Energy & Environment

Slow Grown in Virginia Promotes Small Farm Freedoms

Brian and Kim Criley operate their farm business, Slow Grown in Virginia, with the help of five of their six children on the more than 50-acre Spring Hill Farm in Caroline County, Va. They do not use any herbicides, pesticides, hormones, chemical growth enhancers or genetically modified organisms to grow crops or raise livestock.

Although the Crileys are passionate about providing natural farm products, they face many challenges as small family farmers. Brian and Kim say Slow Grown in Virginia faces government overregulation and competition from big agricultural organizations that lobby against the freedoms of small farmers. Continue reading

EPA’s Water Proposal May Threaten Farmers

The U.S. Environmental Protection Agency has introduced a proposal to clarify the Clean Water Act, which some fear could have detrimental effects on farmers and landowners with any body of water on or near their property.

The Clean Water Act was passed in 1972, and has since erupted several Supreme Court rulings that have only made the law’s interpretation more complex. The court cases include U.S. v. Riverside Bayview (1985), SWANCC v. Army Corps of Engineers (2001) and Rapanos v. United States (2006). The EPA says the new proposal will help cut down on pollution and improve water quality. Continue reading

Fixing Our Dictatorial EPA

First Published in Town Hall and reprinted with permission from author

EPA, White House and activists must no longer deceive America and rule by executive fiat

Paul Driessen

Last year, Congress enacted 72 new laws and federal agencies promulgated 3,659 new rules, imposing $1.86 trillion in annual regulatory compliance costs on American businesses and families. It’s hardly surprising that America’s economy shrank by 1% the first quarter of 2014, our labor participation rate is a miserable 63% and real unemployment stands at 12-23% (and even worse for blacks and Hispanics).

It’s no wonder a recent Gallup poll found that 56% of respondents said the economy, unemployment and dissatisfaction with government are the most serious problems facing our nation – whereas only 3% said it is environmental issues, with climate change only a small segment of that. Continue reading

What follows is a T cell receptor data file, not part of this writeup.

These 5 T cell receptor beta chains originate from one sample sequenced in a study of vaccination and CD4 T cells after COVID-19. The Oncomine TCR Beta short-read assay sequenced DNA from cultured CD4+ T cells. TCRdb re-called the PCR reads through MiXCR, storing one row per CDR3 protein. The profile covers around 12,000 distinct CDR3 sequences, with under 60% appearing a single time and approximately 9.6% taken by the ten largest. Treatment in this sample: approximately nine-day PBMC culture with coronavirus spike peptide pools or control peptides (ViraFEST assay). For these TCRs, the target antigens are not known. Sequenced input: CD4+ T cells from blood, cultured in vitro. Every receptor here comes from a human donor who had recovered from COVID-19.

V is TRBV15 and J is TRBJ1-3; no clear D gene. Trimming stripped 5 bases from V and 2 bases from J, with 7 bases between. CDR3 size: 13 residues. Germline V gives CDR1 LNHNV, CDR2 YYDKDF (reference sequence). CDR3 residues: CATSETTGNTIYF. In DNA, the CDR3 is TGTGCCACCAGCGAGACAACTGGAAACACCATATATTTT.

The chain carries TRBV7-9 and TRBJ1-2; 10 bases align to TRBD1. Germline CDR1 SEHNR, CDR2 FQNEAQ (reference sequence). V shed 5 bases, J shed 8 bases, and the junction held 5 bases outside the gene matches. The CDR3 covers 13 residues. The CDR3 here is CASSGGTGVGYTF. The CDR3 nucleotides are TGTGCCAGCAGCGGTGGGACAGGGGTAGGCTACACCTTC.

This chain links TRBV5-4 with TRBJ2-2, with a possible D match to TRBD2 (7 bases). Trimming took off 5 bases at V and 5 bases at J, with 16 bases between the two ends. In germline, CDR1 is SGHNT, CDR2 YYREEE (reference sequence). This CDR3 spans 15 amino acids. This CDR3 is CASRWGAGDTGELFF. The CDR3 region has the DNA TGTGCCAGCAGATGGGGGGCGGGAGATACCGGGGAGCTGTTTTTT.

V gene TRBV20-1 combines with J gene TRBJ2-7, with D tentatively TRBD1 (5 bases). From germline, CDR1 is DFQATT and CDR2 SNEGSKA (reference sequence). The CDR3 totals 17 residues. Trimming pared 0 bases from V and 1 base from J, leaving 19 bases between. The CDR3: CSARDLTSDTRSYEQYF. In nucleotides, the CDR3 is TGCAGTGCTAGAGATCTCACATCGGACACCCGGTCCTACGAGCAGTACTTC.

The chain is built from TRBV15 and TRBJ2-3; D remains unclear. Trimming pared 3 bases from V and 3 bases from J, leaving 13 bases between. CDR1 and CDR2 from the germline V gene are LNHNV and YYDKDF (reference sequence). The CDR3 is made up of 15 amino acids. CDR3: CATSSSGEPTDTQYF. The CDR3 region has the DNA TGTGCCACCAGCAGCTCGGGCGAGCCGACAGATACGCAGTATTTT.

York County’s Own ‘Forbidden Oysters’

Note: The Virginia Free Citizen has been actively covering York County’s agriculture rezoning plans as well as oyster farmer Greg Garrett’s own battles with the county. For more information, including responses from York County Board of Supervisors Chairman Don Wiggins and County Attorney James Barnett, please check the following articles: Oyster Farmer Faces Continued Battle Against York County and Agricultural Rights of York County Citizens Threatened by Board of Supervisors Rezoning Plans

The Virginia Free Citizen media team visited Greg Garrett’s oyster farm on his private property to learn more about his battle against York County to protect his oyster operations.

Greg Garrett decided to start oyster farming about five and a half years ago because he wanted to do his part to help clean the Chesapeake Bay. One oyster is said to clean, or filter, up to 50 gallons of water a day. But little did Garrett know, for three years, he would be tangled up in lawsuits with his county government.

Garrett says he is a direct decedent of one of the founders of Yorktown, who was sent by the King of England to the New World. On his website, Garrett claims that his family has been growing oysters in the York River since 1620. Garrett dedicates nine underwater acres leased by the state to his oyster operations and he ships his oysters to retailers all over the country.

Continue reading

Gov. McAuliffe Announced $500,000 Grant for Oyster Sanctuary

Gov. Terry McAuliffe has announced a $500,000 grant to the Nature Conservancy to build a large-scale oyster sanctuary in the Piankatank River near Fishing Bay in Middlesex County, which is located in the Northern Neck region of Virginia.

The project, which totals $3.8 million, is funded by both private donations and public revenue. There are four environmental organizations collaborating on the project: The Nature Conservancy, Virginia Marine Resources Commission, the Army Corps of Engineers and the National Oceanic and Atmospheric Administration.

The project serves to boost the oyster population in the river. Virginia’s oyster population has declined severely in recent years. Studies have shown that the oyster population in the Chesapeake Bay region is one percent of what it was a century ago. Continue reading